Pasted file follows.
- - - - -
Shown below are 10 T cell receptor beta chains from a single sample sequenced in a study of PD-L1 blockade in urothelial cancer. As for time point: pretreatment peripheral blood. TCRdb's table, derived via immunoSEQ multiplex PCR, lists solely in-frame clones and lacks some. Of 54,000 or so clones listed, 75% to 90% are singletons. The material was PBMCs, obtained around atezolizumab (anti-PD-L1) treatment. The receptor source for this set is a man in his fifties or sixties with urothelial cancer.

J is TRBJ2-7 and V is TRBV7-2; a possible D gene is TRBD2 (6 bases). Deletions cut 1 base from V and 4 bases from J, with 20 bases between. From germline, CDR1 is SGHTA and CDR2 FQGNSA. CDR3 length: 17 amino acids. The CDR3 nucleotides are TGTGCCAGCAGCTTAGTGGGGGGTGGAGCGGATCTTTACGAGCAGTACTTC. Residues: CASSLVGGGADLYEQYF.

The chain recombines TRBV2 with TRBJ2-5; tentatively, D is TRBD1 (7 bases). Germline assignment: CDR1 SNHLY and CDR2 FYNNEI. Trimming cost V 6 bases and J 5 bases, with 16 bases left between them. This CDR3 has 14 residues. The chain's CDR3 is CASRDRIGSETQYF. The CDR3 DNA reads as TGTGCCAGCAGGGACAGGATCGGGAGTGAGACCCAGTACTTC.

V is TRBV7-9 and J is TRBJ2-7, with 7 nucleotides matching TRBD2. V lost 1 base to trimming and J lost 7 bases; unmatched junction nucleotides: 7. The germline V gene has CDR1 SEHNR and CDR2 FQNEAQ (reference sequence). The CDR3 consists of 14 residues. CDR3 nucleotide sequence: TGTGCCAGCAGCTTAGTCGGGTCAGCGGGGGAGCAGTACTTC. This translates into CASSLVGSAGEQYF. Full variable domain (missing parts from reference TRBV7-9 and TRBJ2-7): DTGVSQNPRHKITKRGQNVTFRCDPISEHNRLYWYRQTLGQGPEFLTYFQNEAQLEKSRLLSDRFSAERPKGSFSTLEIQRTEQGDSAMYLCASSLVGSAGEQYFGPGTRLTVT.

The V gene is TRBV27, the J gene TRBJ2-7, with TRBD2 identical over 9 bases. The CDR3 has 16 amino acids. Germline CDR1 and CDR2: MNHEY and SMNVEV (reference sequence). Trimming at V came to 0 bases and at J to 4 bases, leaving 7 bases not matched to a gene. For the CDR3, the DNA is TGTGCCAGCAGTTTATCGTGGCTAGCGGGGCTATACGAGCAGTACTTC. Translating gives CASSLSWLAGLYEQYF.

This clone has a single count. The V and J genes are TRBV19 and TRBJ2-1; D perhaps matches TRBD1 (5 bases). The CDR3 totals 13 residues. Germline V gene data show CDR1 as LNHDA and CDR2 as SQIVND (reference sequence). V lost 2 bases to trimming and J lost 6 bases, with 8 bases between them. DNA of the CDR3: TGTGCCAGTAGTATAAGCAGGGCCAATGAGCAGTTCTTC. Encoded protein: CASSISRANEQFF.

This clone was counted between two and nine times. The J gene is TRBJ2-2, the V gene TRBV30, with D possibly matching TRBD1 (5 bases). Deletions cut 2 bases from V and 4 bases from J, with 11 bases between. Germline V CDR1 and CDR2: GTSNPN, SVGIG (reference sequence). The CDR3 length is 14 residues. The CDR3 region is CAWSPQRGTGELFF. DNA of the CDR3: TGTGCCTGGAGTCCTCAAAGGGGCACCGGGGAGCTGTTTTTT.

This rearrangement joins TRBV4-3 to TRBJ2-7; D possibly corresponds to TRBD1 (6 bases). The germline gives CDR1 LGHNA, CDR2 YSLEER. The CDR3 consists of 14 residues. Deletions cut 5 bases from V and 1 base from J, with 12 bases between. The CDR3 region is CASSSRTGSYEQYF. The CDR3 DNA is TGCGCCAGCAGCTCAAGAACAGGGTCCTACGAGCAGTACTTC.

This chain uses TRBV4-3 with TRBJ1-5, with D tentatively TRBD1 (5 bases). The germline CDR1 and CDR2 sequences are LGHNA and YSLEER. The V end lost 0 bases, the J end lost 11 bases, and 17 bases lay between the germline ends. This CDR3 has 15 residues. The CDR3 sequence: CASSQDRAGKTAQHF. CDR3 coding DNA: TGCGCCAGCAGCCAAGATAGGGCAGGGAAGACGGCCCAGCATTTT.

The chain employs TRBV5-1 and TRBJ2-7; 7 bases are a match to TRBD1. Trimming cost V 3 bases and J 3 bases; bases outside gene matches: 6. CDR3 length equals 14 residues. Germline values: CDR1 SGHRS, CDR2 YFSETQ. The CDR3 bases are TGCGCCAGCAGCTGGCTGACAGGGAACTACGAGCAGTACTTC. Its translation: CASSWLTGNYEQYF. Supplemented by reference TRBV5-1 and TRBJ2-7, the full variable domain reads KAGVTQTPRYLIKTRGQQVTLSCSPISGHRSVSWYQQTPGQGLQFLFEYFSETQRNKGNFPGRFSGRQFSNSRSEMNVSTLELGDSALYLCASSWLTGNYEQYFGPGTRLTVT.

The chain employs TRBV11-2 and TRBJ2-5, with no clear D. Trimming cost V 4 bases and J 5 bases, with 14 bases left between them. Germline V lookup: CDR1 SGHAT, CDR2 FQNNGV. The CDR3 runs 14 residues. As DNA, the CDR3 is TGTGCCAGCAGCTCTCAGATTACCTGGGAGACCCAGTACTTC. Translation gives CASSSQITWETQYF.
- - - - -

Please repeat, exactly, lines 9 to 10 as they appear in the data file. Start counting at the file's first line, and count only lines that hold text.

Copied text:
This chain uses TRBV4-3 with TRBJ1-5, with D tentatively TRBD1 (5 bases). The germline CDR1 and CDR2 sequences are LGHNA and YSLEER. The V end lost 0 bases, the J end lost 11 bases, and 17 bases lay between the germline ends. This CDR3 has 15 residues. The CDR3 sequence: CASSQDRAGKTAQHF. CDR3 coding DNA: TGCGCCAGCAGCCAAGATAGGGCAGGGAAGACGGCCCAGCATTTT.

The chain employs TRBV5-1 and TRBJ2-7; 7 bases are a match to TRBD1. Trimming cost V 3 bases and J 3 bases; bases outside gene matches: 6. CDR3 length equals 14 residues. Germline values: CDR1 SGHRS, CDR2 YFSETQ. The CDR3 bases are TGCGCCAGCAGCTGGCTGACAGGGAACTACGAGCAGTACTTC. Its translation: CASSWLTGNYEQYF. Supplemented by reference TRBV5-1 and TRBJ2-7, the full variable domain reads KAGVTQTPRYLIKTRGQQVTLSCSPISGHRSVSWYQQTPGQGLQFLFEYFSETQRNKGNFPGRFSGRQFSNSRSEMNVSTLELGDSALYLCASSWLTGNYEQYFGPGTRLTVT.